• Market Crumbs

Could Fake Meat Really Become A Bigger Market Than Electric Vehicles?

Image via Shutterstock

The share of the population that follows a vegetarian or vegan diet is unlikely to ever make up the majority. It's estimated only about 3% of the U.S. population is vegetarian. In Europe, the percentage ranges from 2% to 10%. India, the world's second-most populous country, counts about 40% of its population as vegetarian.

Regardless, alternatives to meat, often called "fake meat," are becoming increasingly commonplace. Some of the largest fast-food chains have either introduced or are testing these alternatives. Burger King and Dunkin' have already added meat alternative items to their menus. McDonald's, the world's largest restaurant chain by revenue, has been slower to enter the market but has finally begun testing the P.L.T. (Plant, Lettuce, Tomato) sandwich.

So with such a small percentage of the population following a vegetarian diet, why are so many restaurants rushing to add meat alternatives to their menus? Like any corporation, it all comes down to profits.

According to Barclay's, the meat industry is a $1.4 trillion global market. They believe meat alternatives could rise from a current share of 1% to 10% by 2029. They went as far as saying "that there is a bigger market opportunity for plant-based (and maybe even lab-grown) protein than was projected for electric vehicles ten years ago."

Barclay's cites three main drivers for the increasing popularity of meat alternatives. Consumers are cognizant of inhumane treatment and the slaughtering of animals, which causes some to not want to consume meat. Barclay's believes a second driving factor is health and wellness. High blood cholesterol and heart diseases as a result of red meat consumption as well as concerns over the use of antibiotics and hormones on animals may influence consumers. Finally, the environmental impact of eating meat may lead to consumers' decision to switch to meat alternatives. For example, Barclay's notes cattle produce more greenhouse gas (GHG) emissions than cars.

While the health benefits and environmental impact of eating meat compared to not eating meat are well beyond the scope of this post, some of the largest corporations believe they can't ignore this segment any longer.

Earlier this year, investors went hog wild for anything that had to do with fake meat. Beyond Meat rose 163% on its first day of trading, the best IPO in nearly two decades. The stock ultimately rose more than 500% before subsequently crashing more than 65%. The success of Beyond Meat even led investors to bid shares of privately held Impossible Meat on the secondary market to a valuation as high as $5 billion, more than double its last funding round.

It remains to be seen how consumers will adapt to a rapidly expanding variety of meat alternative options. Either way, it appears the world's largest restaurant chains and corporations in the food industry are set on continuing to roll out these items.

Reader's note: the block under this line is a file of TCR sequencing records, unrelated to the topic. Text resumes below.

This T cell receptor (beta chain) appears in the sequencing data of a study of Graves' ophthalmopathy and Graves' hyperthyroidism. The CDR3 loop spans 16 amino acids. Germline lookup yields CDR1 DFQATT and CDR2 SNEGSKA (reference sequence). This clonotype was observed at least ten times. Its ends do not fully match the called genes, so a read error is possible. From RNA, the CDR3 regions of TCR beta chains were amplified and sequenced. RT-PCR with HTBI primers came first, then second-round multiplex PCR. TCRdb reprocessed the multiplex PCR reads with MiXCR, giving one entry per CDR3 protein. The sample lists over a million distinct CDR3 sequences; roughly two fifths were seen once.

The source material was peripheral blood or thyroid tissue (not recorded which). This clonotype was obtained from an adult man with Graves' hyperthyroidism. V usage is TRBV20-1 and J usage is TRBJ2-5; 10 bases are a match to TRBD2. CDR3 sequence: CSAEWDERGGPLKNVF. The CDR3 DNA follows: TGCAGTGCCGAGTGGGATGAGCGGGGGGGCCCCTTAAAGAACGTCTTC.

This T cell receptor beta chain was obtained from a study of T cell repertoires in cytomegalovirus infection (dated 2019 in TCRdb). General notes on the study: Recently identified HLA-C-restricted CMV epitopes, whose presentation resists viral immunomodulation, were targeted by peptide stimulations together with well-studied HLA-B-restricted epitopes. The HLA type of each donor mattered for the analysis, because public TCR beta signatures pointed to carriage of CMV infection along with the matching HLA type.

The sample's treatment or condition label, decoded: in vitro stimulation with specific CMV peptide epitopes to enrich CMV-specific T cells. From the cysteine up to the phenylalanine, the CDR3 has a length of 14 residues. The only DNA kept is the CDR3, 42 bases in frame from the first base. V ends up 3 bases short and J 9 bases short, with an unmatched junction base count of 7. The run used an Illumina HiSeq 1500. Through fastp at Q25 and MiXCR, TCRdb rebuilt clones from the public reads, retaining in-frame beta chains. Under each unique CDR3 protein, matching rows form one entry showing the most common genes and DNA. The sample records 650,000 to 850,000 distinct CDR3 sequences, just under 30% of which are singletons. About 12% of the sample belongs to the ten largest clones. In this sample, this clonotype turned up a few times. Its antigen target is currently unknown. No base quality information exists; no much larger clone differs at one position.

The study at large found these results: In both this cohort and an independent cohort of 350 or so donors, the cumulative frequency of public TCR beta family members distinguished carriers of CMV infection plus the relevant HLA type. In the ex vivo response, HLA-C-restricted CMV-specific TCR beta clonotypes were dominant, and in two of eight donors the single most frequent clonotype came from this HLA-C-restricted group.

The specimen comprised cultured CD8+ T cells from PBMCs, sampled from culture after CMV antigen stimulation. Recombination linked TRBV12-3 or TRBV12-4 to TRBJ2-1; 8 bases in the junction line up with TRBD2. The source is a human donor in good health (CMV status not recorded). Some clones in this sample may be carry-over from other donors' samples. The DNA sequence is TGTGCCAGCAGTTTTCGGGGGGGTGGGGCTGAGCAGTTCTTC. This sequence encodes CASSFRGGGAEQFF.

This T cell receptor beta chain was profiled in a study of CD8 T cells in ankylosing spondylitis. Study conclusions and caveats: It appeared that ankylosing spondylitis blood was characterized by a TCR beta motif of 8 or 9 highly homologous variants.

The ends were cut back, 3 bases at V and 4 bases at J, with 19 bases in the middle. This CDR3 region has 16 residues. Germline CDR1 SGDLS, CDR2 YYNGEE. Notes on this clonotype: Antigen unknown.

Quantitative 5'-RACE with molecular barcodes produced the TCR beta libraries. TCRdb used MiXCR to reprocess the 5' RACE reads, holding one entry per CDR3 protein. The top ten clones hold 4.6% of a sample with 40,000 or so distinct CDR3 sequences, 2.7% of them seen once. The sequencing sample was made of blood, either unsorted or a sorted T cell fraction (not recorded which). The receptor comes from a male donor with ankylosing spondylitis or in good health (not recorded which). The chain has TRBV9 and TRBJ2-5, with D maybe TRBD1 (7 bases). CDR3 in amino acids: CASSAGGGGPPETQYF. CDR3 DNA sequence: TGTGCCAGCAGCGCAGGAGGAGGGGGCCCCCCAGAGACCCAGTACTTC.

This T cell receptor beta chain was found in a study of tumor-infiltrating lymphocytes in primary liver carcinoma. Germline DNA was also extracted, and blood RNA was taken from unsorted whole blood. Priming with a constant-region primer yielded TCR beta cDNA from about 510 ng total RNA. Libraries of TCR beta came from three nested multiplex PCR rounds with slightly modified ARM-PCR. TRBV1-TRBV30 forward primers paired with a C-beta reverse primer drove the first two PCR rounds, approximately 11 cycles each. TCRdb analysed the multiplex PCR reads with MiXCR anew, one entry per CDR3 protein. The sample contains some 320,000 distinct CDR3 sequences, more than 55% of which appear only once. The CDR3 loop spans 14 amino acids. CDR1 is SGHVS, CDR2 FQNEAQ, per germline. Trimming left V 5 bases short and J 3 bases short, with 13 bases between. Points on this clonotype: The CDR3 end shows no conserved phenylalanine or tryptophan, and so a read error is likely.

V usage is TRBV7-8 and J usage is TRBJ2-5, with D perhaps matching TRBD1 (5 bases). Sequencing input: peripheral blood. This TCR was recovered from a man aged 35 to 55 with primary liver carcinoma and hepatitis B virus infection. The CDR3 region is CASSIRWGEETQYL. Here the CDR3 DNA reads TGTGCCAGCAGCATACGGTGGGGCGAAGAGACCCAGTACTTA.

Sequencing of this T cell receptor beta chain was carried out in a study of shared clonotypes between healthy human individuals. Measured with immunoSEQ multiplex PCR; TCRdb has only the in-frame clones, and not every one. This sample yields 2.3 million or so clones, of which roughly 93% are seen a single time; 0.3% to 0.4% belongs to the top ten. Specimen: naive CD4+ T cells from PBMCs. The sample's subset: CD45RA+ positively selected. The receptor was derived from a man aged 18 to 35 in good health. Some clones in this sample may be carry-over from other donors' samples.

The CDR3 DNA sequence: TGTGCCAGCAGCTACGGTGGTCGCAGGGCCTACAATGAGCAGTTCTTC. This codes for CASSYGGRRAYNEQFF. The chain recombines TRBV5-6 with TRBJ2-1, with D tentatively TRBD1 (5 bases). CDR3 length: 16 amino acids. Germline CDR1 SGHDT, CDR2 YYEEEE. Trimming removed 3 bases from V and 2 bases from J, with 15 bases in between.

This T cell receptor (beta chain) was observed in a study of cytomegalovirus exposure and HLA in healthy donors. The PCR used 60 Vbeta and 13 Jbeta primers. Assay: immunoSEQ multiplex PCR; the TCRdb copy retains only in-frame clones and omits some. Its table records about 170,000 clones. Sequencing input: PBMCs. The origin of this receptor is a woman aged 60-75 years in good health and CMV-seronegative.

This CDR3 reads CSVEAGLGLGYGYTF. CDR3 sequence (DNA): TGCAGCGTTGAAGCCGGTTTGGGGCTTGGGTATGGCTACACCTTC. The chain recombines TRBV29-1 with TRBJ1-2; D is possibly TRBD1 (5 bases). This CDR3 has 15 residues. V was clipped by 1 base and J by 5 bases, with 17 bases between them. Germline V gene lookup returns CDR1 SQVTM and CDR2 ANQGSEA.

Leftover Crumbs

  • Will the next 1,000 points be higher or lower? The Dow Jones Industrial Average crossed, and closed, above 28,000 for the first time ever Friday on "hopes of a trade deal." The Dow has now gained 4,677 points so far this year, which is good for a return of 20%. The close above 28,000 comes 47 years and 1 day after the Dow first closed above 1,000, which was on November 14, 1972.

  • This may not end well. Video-sharing app TikTok, which has become one of the most popular apps in the U.S., has surpassed 1.5 billion downloads globally. TikTok has more than 614 million downloads this year, surpassing both Instagram and Facebook. The U.S. has the third-largest number of downloads globally with 123 million, behind India and China. Despite TikTok's increasing popularity, critics worry the Chinese government may have the ability to access the app's data. U.S. Senators Charles Schumer and Tom Cotton even wrote a letter to the acting director of national intelligence to investigate if the app could pose "national security risks" to the U.S.

  • There's no inflation. Hulu is increasing the price of its Hulu + Live TV service by 20%, from $44.99 to $54.99. Hulu emailed subscribers on Friday to let them know the changes would go into effect on December 18. This is now the second price hike for the service so far this year. Hulu raised prices from $39.99 to $44.99 in January. Luckily for the Federal Reserve, which insists on keeping rates low because its members can't find inflation, streaming services are not included in their calculations.

  • This may become a weekly thing. After selling more than a half a billion dollars' worth of Uber shares, Uber co-founder and former CEO Travis Kalanick dumped another $167 million worth of Uber stock last week. His total payday since the 180-day restriction on insiders and early investors sales ended is now more than $700 million. According to the filings, he still owns more than 71 million Uber shares, meaning he has plenty more to sell should he choose to.

  • Thanks, but no thanks. After approaching the much larger Hewlett Packard about an acquisition, Xerox's offer has officially been rejected by HP's board. Xerox had offered HP, which is more than three times its size in terms of market capitalization, $22 per share, consisting of 77% cash and 23% stock. "In reaching this determination, the Board also considered the highly conditional and uncertain nature of the proposal, including the potential impact of outsized debt levels on the combined company’s stock," HP's board wrote to Xerox's CEO.